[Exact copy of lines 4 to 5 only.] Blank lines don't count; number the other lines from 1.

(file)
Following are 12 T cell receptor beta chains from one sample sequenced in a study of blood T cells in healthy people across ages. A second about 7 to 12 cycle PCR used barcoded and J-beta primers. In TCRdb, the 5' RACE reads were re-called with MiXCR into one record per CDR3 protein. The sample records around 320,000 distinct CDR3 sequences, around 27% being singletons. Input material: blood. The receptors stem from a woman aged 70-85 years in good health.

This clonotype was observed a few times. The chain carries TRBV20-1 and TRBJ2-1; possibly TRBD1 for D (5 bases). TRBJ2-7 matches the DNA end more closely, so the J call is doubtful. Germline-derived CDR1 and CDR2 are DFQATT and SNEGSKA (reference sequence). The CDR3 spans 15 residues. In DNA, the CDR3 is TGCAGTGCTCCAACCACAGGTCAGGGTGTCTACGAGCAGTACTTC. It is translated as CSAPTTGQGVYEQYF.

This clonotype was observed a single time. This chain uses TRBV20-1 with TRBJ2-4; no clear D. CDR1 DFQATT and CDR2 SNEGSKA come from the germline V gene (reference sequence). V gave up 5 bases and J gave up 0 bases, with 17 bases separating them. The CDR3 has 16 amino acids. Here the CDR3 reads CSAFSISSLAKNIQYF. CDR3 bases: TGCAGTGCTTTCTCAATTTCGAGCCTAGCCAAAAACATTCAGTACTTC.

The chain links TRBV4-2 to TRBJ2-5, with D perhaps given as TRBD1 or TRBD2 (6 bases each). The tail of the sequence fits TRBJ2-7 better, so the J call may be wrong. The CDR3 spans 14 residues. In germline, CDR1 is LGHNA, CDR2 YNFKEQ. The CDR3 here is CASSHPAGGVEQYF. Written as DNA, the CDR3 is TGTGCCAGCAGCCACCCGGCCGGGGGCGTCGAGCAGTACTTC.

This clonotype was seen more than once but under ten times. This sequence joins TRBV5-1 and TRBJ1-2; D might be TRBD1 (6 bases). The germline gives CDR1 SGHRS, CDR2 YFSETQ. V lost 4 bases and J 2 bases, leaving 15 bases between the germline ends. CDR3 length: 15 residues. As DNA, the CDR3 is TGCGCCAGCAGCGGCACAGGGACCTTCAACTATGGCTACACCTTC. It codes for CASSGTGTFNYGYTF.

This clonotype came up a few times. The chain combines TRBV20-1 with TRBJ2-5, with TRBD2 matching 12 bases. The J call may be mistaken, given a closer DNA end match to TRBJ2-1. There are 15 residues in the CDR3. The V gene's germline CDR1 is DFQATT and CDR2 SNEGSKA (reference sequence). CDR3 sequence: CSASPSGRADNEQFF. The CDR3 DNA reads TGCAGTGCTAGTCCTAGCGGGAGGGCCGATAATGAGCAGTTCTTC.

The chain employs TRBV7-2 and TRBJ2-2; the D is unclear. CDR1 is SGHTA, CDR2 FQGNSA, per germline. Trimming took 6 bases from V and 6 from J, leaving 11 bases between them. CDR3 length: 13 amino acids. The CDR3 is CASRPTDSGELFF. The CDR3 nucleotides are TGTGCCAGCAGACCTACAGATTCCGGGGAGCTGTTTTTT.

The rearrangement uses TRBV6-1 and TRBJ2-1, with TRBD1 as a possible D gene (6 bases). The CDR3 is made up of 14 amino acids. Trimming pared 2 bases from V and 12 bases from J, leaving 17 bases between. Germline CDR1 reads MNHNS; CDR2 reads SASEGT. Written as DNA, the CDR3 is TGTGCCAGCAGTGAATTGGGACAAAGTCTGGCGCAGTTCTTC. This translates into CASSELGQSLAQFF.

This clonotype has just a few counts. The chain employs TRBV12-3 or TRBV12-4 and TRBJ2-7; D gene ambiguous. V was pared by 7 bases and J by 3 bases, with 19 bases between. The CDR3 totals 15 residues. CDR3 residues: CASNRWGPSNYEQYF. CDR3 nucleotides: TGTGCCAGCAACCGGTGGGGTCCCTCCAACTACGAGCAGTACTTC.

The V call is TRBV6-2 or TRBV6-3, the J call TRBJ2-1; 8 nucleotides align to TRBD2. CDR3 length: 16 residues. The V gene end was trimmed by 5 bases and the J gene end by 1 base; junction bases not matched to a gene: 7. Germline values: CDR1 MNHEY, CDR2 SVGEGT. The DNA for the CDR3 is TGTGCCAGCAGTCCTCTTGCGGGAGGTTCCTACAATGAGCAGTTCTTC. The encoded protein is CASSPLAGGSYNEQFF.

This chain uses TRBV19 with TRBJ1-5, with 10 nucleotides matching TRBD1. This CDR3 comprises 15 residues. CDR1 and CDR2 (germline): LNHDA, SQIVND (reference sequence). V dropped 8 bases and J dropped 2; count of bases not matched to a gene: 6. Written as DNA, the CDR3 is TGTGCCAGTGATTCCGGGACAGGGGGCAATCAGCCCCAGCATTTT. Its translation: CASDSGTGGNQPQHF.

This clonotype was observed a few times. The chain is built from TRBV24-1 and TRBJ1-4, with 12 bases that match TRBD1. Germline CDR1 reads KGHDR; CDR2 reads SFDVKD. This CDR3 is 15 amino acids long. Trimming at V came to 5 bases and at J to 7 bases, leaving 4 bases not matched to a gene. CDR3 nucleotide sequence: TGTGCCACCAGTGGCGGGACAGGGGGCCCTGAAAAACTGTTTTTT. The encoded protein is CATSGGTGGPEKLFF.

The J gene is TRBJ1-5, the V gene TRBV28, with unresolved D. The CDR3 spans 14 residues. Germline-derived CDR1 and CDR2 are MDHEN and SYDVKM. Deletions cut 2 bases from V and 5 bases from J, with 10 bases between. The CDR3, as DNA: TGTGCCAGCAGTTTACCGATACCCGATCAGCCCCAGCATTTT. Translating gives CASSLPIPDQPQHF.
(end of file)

The chain links TRBV4-2 to TRBJ2-5, with D perhaps given as TRBD1 or TRBD2 (6 bases each). The tail of the sequence fits TRBJ2-7 better, so the J call may be wrong. The CDR3 spans 14 residues. In germline, CDR1 is LGHNA, CDR2 YNFKEQ. The CDR3 here is CASSHPAGGVEQYF. Written as DNA, the CDR3 is TGTGCCAGCAGCCACCCGGCCGGGGGCGTCGAGCAGTACTTC.

This clonotype was seen more than once but under ten times. This sequence joins TRBV5-1 and TRBJ1-2; D might be TRBD1 (6 bases). The germline gives CDR1 SGHRS, CDR2 YFSETQ. V lost 4 bases and J 2 bases, leaving 15 bases between the germline ends. CDR3 length: 15 residues. As DNA, the CDR3 is TGCGCCAGCAGCGGCACAGGGACCTTCAACTATGGCTACACCTTC. It codes for CASSGTGTFNYGYTF.